For this church:
The old church, to judge from the inner tower, was made from roughly coursed local blue-grey lias limestone.
The rebuilt church used fair-faced Ancaster ashlar, which was also used to reface the tower.
There were quarries in the village which provided a fragile building stone and, until the turn of the 20th century, there was a village lime-burning industry. A number of the buildings in the village still have residual stone foundations or masonry, the barns at Hilltop being now the most complete examples.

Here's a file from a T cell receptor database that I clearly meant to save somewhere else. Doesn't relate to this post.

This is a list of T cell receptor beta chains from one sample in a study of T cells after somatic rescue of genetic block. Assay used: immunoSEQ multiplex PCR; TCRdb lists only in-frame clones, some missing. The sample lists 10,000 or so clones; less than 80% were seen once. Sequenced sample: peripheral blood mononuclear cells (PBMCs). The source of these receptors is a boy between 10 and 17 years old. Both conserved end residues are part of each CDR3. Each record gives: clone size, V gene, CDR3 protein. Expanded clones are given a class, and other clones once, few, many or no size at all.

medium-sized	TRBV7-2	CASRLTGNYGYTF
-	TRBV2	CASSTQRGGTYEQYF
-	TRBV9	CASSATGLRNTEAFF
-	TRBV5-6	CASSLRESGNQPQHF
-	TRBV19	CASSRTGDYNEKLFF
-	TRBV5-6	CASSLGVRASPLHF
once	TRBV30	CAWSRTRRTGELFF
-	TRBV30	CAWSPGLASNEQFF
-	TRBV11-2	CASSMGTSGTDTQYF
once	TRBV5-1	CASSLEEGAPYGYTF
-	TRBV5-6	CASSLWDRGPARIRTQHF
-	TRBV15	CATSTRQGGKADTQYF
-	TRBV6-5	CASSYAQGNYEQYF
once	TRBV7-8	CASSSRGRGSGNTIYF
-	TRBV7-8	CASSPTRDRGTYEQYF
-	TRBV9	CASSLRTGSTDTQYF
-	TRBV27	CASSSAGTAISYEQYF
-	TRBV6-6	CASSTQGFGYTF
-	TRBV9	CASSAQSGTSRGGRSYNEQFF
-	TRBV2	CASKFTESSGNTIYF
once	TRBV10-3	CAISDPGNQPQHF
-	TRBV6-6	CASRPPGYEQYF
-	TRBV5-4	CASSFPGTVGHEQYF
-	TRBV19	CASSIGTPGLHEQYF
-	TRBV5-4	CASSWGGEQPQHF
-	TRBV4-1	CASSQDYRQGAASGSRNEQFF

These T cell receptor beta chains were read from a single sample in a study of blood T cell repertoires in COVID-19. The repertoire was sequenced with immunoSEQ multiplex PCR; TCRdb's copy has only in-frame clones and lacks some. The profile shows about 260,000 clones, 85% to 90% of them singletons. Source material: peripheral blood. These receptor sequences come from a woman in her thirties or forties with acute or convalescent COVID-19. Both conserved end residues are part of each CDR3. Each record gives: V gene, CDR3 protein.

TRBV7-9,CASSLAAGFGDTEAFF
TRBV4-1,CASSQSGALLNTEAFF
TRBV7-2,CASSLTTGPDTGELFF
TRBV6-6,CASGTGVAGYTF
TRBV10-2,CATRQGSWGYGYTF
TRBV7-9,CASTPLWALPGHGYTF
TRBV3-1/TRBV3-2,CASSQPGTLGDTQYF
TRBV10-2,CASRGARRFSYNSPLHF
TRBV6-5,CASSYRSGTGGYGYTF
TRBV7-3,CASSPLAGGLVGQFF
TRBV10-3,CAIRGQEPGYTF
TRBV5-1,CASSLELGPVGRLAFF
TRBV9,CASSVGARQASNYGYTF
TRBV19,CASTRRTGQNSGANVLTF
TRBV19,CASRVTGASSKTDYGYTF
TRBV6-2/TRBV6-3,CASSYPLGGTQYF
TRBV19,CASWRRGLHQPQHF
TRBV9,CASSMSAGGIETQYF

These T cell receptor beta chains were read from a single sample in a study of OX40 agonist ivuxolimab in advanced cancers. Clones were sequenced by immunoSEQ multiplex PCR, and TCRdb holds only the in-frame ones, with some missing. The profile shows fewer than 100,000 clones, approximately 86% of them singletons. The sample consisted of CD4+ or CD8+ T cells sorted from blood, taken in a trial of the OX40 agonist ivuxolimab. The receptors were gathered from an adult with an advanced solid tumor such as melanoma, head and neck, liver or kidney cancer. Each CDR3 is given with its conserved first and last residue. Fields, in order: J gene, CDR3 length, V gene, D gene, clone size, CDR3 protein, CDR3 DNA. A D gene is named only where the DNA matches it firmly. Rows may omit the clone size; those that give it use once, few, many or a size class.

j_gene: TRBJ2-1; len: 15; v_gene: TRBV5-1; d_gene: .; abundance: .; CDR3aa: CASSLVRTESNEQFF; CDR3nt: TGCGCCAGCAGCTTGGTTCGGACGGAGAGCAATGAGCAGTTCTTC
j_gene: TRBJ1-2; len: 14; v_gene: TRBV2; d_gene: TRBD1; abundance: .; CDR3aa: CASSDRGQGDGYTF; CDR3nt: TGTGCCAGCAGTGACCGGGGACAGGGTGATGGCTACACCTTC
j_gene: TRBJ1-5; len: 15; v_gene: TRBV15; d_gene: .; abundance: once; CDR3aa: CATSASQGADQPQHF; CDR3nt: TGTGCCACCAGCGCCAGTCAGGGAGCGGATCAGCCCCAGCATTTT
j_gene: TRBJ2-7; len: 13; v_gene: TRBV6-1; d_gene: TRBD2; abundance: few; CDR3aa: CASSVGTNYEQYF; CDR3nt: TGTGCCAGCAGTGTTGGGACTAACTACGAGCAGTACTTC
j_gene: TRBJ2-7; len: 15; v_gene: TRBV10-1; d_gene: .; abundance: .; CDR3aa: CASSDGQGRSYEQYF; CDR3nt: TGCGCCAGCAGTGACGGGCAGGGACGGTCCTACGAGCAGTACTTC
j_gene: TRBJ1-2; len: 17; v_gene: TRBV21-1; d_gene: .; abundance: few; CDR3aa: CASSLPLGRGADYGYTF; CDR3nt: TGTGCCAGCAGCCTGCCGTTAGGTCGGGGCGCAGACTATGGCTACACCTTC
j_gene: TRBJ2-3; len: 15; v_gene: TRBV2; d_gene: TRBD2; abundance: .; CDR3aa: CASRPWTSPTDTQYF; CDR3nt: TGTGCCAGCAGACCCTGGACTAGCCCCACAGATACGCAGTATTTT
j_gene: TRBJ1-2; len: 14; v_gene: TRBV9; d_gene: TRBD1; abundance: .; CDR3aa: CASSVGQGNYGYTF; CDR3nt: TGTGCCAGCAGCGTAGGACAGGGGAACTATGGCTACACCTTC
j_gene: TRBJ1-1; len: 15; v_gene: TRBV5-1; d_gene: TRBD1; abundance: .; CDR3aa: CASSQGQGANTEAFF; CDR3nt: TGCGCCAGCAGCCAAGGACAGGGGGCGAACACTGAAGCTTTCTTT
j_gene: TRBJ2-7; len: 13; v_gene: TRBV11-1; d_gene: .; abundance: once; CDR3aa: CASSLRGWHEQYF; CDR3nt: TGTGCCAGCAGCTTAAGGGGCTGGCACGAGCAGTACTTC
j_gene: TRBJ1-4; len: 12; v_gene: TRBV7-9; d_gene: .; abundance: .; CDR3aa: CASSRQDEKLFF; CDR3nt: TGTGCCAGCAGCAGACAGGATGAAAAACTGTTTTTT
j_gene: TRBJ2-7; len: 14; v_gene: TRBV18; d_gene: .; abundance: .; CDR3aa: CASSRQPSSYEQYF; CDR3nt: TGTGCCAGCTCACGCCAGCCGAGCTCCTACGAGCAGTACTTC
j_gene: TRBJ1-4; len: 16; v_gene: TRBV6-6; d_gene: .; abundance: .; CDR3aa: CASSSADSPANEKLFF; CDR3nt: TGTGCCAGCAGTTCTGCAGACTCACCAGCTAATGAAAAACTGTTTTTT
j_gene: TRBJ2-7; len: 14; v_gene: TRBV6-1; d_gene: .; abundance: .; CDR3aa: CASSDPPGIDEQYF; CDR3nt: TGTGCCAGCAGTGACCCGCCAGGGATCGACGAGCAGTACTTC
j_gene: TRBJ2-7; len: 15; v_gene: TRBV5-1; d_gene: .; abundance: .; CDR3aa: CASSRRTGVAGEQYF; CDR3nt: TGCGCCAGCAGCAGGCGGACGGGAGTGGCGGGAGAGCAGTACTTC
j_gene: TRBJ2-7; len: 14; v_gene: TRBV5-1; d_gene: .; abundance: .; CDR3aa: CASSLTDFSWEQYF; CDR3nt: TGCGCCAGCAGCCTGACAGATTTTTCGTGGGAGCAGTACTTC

Coddington may have provided rubble stone for Newark Castle in the 13th century, according to Blagg. When William Philipot founded his Newark Almshouse charity in 1566 he stipulated, “that its pavage ... or else such other blue stone as is gotten in Coddington Field”.